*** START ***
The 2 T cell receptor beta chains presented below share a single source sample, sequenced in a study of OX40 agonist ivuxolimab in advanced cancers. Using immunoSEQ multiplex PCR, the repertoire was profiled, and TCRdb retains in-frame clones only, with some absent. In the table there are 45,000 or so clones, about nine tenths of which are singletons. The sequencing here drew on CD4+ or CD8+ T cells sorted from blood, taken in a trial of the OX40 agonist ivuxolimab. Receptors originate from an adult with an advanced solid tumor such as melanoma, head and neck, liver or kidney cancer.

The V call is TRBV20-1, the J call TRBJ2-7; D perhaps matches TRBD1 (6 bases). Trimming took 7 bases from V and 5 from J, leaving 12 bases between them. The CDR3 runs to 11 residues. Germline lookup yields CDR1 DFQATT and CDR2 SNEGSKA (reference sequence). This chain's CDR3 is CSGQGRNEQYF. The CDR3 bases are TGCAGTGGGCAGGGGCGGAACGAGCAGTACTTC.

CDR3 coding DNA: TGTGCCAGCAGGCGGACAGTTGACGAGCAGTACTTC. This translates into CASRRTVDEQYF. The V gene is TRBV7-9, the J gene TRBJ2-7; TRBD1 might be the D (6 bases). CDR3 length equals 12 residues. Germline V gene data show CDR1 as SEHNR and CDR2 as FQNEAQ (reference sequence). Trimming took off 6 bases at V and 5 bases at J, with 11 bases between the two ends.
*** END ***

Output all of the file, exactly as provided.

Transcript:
The 2 T cell receptor beta chains presented below share a single source sample, sequenced in a study of OX40 agonist ivuxolimab in advanced cancers. Using immunoSEQ multiplex PCR, the repertoire was profiled, and TCRdb retains in-frame clones only, with some absent. In the table there are 45,000 or so clones, about nine tenths of which are singletons. The sequencing here drew on CD4+ or CD8+ T cells sorted from blood, taken in a trial of the OX40 agonist ivuxolimab. Receptors originate from an adult with an advanced solid tumor such as melanoma, head and neck, liver or kidney cancer.

The V call is TRBV20-1, the J call TRBJ2-7; D perhaps matches TRBD1 (6 bases). Trimming took 7 bases from V and 5 from J, leaving 12 bases between them. The CDR3 runs to 11 residues. Germline lookup yields CDR1 DFQATT and CDR2 SNEGSKA (reference sequence). This chain's CDR3 is CSGQGRNEQYF. The CDR3 bases are TGCAGTGGGCAGGGGCGGAACGAGCAGTACTTC.

CDR3 coding DNA: TGTGCCAGCAGGCGGACAGTTGACGAGCAGTACTTC. This translates into CASRRTVDEQYF. The V gene is TRBV7-9, the J gene TRBJ2-7; TRBD1 might be the D (6 bases). CDR3 length equals 12 residues. Germline V gene data show CDR1 as SEHNR and CDR2 as FQNEAQ (reference sequence). Trimming took off 6 bases at V and 5 bases at J, with 11 bases between the two ends.